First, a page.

12.2.2 Benevolent Government

Logan Masilamani

This leads us to Confucius’s advocacy for the concept of benevolence and benevolent government. He defines “benevolence” in many ways, but the most famous definition states the need “to return to the observance of the rites through overcoming” (Analects 12:1). This is again a reference to overlooking the needs of the individual in favor of the needs of the collective.

Thus, the individual ethical value of goodness creates a commonwealth that produces collective good. As a result, there is benevolence on the part of both the governed and the government. The nature of this tenet is highly important, as it is the foundation of Confucianism and its implications for society. A good and benevolent society fosters mutual trust between the individual and government.

Like the Greek philosophers, Confucius had to grapple with the issue of good governance and what was its role. His answer was the concept of benevolence. The point of departure from the Greeks was that Confucius believed that both the governed and the government should have the same type of morals and/or ethics. No special class was born to lead. The government comes from the people. The regimented Greek categories of rulers and the ruled are not present in Confucianism. Benevolence is not only the moral relationship of the family, but also the political relationships among society. Benevolence emphasized that in any social structure people should love others from the bottom of their hearts instead of relying on external force.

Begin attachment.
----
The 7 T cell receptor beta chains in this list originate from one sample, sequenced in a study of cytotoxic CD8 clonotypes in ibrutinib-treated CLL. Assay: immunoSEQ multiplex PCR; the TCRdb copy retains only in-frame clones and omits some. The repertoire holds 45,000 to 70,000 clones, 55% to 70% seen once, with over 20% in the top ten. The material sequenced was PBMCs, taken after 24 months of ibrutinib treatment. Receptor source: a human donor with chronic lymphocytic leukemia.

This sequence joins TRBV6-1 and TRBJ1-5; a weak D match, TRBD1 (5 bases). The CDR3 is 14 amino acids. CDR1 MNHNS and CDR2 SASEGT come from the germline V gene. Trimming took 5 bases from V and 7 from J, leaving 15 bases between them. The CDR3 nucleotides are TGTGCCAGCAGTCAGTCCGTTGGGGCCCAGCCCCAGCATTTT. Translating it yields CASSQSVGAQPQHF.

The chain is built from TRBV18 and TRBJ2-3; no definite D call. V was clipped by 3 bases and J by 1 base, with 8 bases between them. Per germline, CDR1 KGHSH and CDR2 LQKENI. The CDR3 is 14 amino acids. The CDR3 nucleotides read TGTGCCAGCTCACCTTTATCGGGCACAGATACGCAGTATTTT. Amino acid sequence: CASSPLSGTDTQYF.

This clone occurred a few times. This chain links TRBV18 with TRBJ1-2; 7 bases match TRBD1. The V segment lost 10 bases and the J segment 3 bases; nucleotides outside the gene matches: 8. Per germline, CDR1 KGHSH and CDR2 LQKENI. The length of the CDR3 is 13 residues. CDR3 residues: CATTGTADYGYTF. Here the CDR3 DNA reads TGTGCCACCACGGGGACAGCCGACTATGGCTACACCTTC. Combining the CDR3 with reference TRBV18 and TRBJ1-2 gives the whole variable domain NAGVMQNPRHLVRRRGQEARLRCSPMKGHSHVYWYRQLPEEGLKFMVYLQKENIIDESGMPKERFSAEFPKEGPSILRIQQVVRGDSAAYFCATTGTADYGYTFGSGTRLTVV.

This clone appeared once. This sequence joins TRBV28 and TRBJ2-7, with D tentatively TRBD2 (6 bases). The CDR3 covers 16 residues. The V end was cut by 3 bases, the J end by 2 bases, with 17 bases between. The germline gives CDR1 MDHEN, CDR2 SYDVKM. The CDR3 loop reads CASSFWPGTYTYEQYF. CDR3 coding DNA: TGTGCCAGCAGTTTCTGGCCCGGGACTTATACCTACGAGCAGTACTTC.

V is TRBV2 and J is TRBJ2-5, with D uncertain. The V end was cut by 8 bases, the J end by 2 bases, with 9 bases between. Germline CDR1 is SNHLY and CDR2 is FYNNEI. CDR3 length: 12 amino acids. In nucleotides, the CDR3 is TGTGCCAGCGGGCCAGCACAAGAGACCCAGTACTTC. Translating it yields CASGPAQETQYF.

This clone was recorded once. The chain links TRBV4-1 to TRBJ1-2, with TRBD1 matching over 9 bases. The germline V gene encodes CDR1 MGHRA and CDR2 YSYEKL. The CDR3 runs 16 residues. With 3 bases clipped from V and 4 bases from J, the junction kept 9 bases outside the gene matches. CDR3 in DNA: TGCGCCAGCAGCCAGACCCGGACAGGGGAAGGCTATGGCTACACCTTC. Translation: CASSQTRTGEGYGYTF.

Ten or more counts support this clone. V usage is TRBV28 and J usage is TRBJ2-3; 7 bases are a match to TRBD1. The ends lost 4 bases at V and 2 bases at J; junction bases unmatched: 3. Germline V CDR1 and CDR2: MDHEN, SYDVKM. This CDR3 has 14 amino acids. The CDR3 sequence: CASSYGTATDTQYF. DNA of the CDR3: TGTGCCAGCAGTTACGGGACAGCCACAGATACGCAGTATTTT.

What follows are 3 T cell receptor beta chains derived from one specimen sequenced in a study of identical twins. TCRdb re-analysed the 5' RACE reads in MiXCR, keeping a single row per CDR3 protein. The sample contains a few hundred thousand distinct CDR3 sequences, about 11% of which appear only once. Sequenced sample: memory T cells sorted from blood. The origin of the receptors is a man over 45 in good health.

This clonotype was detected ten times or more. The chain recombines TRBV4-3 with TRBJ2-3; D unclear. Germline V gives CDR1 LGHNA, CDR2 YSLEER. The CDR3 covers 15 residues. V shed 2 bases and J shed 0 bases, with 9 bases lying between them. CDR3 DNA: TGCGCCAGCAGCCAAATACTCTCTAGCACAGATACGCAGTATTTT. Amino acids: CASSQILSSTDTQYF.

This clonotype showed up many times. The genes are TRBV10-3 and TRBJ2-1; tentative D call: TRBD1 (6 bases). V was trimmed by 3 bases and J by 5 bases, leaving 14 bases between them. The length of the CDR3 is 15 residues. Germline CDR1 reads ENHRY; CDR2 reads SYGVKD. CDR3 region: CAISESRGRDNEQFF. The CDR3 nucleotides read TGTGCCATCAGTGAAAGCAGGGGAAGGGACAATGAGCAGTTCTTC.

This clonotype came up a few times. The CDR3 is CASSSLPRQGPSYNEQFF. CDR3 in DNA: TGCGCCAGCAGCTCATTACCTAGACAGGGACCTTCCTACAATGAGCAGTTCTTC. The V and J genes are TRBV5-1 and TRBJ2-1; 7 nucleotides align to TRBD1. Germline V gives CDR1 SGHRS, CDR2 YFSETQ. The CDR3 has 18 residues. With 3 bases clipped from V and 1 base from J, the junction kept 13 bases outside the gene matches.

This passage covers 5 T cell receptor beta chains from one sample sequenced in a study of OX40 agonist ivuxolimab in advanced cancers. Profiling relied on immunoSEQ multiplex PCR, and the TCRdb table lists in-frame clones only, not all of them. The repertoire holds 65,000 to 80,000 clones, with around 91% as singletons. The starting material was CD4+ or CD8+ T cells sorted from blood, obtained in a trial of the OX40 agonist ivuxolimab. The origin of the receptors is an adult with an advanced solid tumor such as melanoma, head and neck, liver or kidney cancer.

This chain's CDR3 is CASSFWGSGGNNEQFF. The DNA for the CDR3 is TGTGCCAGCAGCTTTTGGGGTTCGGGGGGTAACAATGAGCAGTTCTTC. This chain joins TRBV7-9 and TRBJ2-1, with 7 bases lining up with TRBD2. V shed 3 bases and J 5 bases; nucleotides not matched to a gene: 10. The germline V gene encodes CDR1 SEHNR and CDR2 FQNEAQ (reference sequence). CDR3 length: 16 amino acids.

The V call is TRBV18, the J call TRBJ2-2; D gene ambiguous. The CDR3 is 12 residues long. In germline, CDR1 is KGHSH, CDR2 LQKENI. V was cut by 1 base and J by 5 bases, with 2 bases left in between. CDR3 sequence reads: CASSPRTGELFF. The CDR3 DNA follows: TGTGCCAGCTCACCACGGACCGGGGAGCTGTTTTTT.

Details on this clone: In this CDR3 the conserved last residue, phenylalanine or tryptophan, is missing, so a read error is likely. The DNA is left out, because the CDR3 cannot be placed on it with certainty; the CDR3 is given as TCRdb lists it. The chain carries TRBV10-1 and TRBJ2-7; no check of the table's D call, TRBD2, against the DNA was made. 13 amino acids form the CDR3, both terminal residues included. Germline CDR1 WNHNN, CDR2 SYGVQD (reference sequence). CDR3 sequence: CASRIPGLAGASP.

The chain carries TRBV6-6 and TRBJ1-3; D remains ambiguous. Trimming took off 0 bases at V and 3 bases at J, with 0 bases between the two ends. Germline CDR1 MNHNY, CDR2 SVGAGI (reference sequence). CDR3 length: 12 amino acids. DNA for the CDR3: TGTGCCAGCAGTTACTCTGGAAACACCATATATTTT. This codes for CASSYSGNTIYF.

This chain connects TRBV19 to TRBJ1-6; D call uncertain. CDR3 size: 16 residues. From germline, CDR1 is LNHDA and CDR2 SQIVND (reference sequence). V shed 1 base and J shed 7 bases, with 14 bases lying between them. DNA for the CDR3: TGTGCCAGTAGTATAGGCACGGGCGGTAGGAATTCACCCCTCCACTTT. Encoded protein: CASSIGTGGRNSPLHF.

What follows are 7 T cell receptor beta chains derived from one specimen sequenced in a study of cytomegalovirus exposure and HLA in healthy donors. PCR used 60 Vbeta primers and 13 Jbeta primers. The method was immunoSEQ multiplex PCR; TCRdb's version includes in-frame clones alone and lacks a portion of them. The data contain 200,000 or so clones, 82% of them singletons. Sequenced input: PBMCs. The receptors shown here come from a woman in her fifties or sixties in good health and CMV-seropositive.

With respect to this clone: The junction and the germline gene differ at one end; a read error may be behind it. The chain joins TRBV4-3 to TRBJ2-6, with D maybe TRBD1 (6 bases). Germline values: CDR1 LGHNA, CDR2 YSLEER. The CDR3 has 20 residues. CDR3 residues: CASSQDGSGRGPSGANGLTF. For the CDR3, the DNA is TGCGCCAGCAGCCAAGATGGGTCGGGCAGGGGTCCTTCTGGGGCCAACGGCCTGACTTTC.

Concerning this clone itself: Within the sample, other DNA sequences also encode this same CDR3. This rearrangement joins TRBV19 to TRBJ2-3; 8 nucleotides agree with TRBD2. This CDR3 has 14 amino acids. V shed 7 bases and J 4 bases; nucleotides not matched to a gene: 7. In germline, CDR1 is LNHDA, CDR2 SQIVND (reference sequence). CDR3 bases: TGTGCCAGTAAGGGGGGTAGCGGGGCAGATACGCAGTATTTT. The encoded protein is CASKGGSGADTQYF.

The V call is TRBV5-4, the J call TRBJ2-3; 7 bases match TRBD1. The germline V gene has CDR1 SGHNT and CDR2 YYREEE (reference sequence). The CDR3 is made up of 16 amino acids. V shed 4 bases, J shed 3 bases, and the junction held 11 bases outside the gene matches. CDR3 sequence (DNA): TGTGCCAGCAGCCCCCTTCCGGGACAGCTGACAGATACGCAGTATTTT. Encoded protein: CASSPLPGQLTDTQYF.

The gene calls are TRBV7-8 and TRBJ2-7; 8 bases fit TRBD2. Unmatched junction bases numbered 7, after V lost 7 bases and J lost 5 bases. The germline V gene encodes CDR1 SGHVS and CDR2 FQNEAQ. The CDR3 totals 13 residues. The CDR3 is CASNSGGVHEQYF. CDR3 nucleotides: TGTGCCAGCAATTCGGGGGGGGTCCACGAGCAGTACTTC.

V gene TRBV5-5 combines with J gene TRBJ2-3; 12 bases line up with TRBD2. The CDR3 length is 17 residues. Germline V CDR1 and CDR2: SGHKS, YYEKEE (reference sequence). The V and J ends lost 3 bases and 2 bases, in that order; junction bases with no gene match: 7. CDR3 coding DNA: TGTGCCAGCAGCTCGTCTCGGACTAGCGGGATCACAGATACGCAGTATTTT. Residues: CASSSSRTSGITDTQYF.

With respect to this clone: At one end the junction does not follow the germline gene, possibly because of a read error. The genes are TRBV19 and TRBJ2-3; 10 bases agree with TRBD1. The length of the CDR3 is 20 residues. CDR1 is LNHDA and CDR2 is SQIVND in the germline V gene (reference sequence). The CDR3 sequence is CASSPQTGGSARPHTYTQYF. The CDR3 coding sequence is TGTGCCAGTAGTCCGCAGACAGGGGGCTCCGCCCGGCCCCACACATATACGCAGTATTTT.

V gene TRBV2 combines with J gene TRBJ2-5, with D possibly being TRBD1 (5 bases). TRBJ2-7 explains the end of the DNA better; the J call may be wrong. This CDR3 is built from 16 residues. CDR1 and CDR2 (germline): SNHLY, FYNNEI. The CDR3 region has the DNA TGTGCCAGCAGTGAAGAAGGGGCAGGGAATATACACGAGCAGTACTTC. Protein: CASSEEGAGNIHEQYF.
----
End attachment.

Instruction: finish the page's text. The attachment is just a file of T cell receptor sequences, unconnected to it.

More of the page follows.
Figure 12.6. Soong Meiling, who had a major role launching the New Life Movement and in representing its public face.

The teachings of Confucius regarding the virtue of benevolence influenced many Eastern and Western philosophers. Confucianism became a source of inspiration particularly among the philosophers of the Enlightenment (e.g., Voltaire) and the Chinese Hui Muslims. It also influenced modern Chinese movements such as the New Life Movement as well as martial arts culture in China.

Confucius also taught that cultivating benevolence helps when facing hardship and distress, e.g., living in material poverty for a long time. Similarly, people who do not cultivate benevolence cannot achieve a peaceful life for a long time. On the other hand, those who are guided by benevolence regard it as the greatest source of happiness in life. According to Confucius teachings, a wise person views benevolence as the most beneficial life norm.

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Political Ideologies and Worldviews: An Introduction - 2nd Edition Copyright © 2023 by Logan Masilamani is licensed under a Creative Commons Attribution-NonCommercial 4.0 International License, except where otherwise noted.

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